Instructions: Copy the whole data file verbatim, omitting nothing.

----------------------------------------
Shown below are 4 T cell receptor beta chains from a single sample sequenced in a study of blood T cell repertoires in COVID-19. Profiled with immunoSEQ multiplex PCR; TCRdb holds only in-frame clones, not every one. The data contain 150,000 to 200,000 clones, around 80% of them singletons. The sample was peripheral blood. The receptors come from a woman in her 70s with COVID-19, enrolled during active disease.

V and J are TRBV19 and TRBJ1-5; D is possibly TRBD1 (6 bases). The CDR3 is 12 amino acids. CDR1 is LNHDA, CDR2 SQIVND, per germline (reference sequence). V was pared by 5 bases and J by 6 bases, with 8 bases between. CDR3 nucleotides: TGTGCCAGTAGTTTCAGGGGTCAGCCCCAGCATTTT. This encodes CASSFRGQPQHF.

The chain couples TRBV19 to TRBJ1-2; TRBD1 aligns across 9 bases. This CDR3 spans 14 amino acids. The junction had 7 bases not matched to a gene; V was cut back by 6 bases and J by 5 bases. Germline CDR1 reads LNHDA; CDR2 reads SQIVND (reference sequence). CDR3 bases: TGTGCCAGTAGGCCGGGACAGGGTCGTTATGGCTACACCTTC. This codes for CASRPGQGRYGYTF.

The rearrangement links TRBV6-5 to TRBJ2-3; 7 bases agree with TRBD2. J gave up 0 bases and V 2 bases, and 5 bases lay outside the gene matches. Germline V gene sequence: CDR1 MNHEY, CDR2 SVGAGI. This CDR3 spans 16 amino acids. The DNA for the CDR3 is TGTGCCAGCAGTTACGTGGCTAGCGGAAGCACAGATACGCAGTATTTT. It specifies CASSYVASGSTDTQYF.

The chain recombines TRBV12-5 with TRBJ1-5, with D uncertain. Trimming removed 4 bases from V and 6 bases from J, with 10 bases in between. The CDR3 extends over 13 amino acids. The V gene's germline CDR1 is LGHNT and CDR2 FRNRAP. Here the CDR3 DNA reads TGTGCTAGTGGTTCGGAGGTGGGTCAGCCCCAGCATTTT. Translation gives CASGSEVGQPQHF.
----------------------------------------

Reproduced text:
Shown below are 4 T cell receptor beta chains from a single sample sequenced in a study of blood T cell repertoires in COVID-19. Profiled with immunoSEQ multiplex PCR; TCRdb holds only in-frame clones, not every one. The data contain 150,000 to 200,000 clones, around 80% of them singletons. The sample was peripheral blood. The receptors come from a woman in her 70s with COVID-19, enrolled during active disease.

V and J are TRBV19 and TRBJ1-5; D is possibly TRBD1 (6 bases). The CDR3 is 12 amino acids. CDR1 is LNHDA, CDR2 SQIVND, per germline (reference sequence). V was pared by 5 bases and J by 6 bases, with 8 bases between. CDR3 nucleotides: TGTGCCAGTAGTTTCAGGGGTCAGCCCCAGCATTTT. This encodes CASSFRGQPQHF.

The chain couples TRBV19 to TRBJ1-2; TRBD1 aligns across 9 bases. This CDR3 spans 14 amino acids. The junction had 7 bases not matched to a gene; V was cut back by 6 bases and J by 5 bases. Germline CDR1 reads LNHDA; CDR2 reads SQIVND (reference sequence). CDR3 bases: TGTGCCAGTAGGCCGGGACAGGGTCGTTATGGCTACACCTTC. This codes for CASRPGQGRYGYTF.

The rearrangement links TRBV6-5 to TRBJ2-3; 7 bases agree with TRBD2. J gave up 0 bases and V 2 bases, and 5 bases lay outside the gene matches. Germline V gene sequence: CDR1 MNHEY, CDR2 SVGAGI. This CDR3 spans 16 amino acids. The DNA for the CDR3 is TGTGCCAGCAGTTACGTGGCTAGCGGAAGCACAGATACGCAGTATTTT. It specifies CASSYVASGSTDTQYF.

The chain recombines TRBV12-5 with TRBJ1-5, with D uncertain. Trimming removed 4 bases from V and 6 bases from J, with 10 bases in between. The CDR3 extends over 13 amino acids. The V gene's germline CDR1 is LGHNT and CDR2 FRNRAP. Here the CDR3 DNA reads TGTGCTAGTGGTTCGGAGGTGGGTCAGCCCCAGCATTTT. Translation gives CASGSEVGQPQHF.